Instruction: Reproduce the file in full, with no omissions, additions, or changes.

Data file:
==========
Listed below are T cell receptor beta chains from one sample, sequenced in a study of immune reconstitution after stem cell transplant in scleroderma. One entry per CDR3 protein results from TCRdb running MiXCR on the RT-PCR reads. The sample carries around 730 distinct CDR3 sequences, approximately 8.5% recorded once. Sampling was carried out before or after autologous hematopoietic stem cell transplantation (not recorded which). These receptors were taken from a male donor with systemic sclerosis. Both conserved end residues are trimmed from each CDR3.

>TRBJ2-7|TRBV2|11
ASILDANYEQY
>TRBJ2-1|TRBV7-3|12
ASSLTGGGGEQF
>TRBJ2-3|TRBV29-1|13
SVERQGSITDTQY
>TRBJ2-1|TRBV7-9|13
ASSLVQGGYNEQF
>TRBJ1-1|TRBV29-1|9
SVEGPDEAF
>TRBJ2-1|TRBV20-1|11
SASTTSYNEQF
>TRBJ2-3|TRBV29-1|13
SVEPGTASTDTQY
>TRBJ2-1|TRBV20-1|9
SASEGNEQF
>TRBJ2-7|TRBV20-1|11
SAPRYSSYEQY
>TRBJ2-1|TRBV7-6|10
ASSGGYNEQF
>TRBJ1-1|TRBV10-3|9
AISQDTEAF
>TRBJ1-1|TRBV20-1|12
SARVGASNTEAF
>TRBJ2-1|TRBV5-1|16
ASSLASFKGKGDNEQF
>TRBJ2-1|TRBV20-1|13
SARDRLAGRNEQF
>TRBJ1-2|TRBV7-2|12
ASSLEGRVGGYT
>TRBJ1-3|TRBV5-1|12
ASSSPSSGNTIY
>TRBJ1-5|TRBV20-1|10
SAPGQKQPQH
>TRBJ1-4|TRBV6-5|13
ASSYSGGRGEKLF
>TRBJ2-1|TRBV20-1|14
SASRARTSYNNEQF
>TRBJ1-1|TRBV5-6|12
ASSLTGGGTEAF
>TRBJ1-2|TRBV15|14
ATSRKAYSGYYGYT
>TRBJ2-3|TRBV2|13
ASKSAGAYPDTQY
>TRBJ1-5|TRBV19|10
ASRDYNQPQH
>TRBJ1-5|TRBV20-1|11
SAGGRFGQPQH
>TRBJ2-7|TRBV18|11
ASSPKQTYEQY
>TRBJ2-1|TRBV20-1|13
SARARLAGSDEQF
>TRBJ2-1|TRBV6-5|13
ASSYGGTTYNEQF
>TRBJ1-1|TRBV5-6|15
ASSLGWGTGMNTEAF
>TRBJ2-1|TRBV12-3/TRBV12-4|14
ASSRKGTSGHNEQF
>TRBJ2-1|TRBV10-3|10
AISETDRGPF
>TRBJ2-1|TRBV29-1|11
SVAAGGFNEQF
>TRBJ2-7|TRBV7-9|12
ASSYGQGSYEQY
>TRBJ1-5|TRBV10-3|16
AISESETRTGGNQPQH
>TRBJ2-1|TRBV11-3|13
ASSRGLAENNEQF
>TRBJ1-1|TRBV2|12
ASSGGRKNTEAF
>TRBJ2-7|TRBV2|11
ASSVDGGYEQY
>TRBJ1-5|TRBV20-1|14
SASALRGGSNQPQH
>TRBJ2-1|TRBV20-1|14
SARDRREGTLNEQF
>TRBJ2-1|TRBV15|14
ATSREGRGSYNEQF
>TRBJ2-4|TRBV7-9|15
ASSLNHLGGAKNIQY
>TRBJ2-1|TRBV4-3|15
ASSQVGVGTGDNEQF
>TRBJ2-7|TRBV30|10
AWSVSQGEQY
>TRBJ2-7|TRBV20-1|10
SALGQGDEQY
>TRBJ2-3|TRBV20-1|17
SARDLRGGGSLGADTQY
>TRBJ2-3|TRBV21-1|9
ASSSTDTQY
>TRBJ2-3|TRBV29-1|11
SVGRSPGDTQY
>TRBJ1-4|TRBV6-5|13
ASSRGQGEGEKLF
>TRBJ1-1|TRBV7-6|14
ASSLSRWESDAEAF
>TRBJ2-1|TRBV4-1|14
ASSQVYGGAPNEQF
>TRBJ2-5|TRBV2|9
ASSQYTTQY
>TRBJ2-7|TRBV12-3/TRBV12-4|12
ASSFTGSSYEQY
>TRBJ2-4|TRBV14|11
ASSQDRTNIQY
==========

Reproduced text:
Listed below are T cell receptor beta chains from one sample, sequenced in a study of immune reconstitution after stem cell transplant in scleroderma. One entry per CDR3 protein results from TCRdb running MiXCR on the RT-PCR reads. The sample carries around 730 distinct CDR3 sequences, approximately 8.5% recorded once. Sampling was carried out before or after autologous hematopoietic stem cell transplantation (not recorded which). These receptors were taken from a male donor with systemic sclerosis. Both conserved end residues are trimmed from each CDR3.

>TRBJ2-7|TRBV2|11
ASILDANYEQY
>TRBJ2-1|TRBV7-3|12
ASSLTGGGGEQF
>TRBJ2-3|TRBV29-1|13
SVERQGSITDTQY
>TRBJ2-1|TRBV7-9|13
ASSLVQGGYNEQF
>TRBJ1-1|TRBV29-1|9
SVEGPDEAF
>TRBJ2-1|TRBV20-1|11
SASTTSYNEQF
>TRBJ2-3|TRBV29-1|13
SVEPGTASTDTQY
>TRBJ2-1|TRBV20-1|9
SASEGNEQF
>TRBJ2-7|TRBV20-1|11
SAPRYSSYEQY
>TRBJ2-1|TRBV7-6|10
ASSGGYNEQF
>TRBJ1-1|TRBV10-3|9
AISQDTEAF
>TRBJ1-1|TRBV20-1|12
SARVGASNTEAF
>TRBJ2-1|TRBV5-1|16
ASSLASFKGKGDNEQF
>TRBJ2-1|TRBV20-1|13
SARDRLAGRNEQF
>TRBJ1-2|TRBV7-2|12
ASSLEGRVGGYT
>TRBJ1-3|TRBV5-1|12
ASSSPSSGNTIY
>TRBJ1-5|TRBV20-1|10
SAPGQKQPQH
>TRBJ1-4|TRBV6-5|13
ASSYSGGRGEKLF
>TRBJ2-1|TRBV20-1|14
SASRARTSYNNEQF
>TRBJ1-1|TRBV5-6|12
ASSLTGGGTEAF
>TRBJ1-2|TRBV15|14
ATSRKAYSGYYGYT
>TRBJ2-3|TRBV2|13
ASKSAGAYPDTQY
>TRBJ1-5|TRBV19|10
ASRDYNQPQH
>TRBJ1-5|TRBV20-1|11
SAGGRFGQPQH
>TRBJ2-7|TRBV18|11
ASSPKQTYEQY
>TRBJ2-1|TRBV20-1|13
SARARLAGSDEQF
>TRBJ2-1|TRBV6-5|13
ASSYGGTTYNEQF
>TRBJ1-1|TRBV5-6|15
ASSLGWGTGMNTEAF
>TRBJ2-1|TRBV12-3/TRBV12-4|14
ASSRKGTSGHNEQF
>TRBJ2-1|TRBV10-3|10
AISETDRGPF
>TRBJ2-1|TRBV29-1|11
SVAAGGFNEQF
>TRBJ2-7|TRBV7-9|12
ASSYGQGSYEQY
>TRBJ1-5|TRBV10-3|16
AISESETRTGGNQPQH
>TRBJ2-1|TRBV11-3|13
ASSRGLAENNEQF
>TRBJ1-1|TRBV2|12
ASSGGRKNTEAF
>TRBJ2-7|TRBV2|11
ASSVDGGYEQY
>TRBJ1-5|TRBV20-1|14
SASALRGGSNQPQH
>TRBJ2-1|TRBV20-1|14
SARDRREGTLNEQF
>TRBJ2-1|TRBV15|14
ATSREGRGSYNEQF
>TRBJ2-4|TRBV7-9|15
ASSLNHLGGAKNIQY
>TRBJ2-1|TRBV4-3|15
ASSQVGVGTGDNEQF
>TRBJ2-7|TRBV30|10
AWSVSQGEQY
>TRBJ2-7|TRBV20-1|10
SALGQGDEQY
>TRBJ2-3|TRBV20-1|17
SARDLRGGGSLGADTQY
>TRBJ2-3|TRBV21-1|9
ASSSTDTQY
>TRBJ2-3|TRBV29-1|11
SVGRSPGDTQY
>TRBJ1-4|TRBV6-5|13
ASSRGQGEGEKLF
>TRBJ1-1|TRBV7-6|14
ASSLSRWESDAEAF
>TRBJ2-1|TRBV4-1|14
ASSQVYGGAPNEQF
>TRBJ2-5|TRBV2|9
ASSQYTTQY
>TRBJ2-7|TRBV12-3/TRBV12-4|12
ASSFTGSSYEQY
>TRBJ2-4|TRBV14|11
ASSQDRTNIQY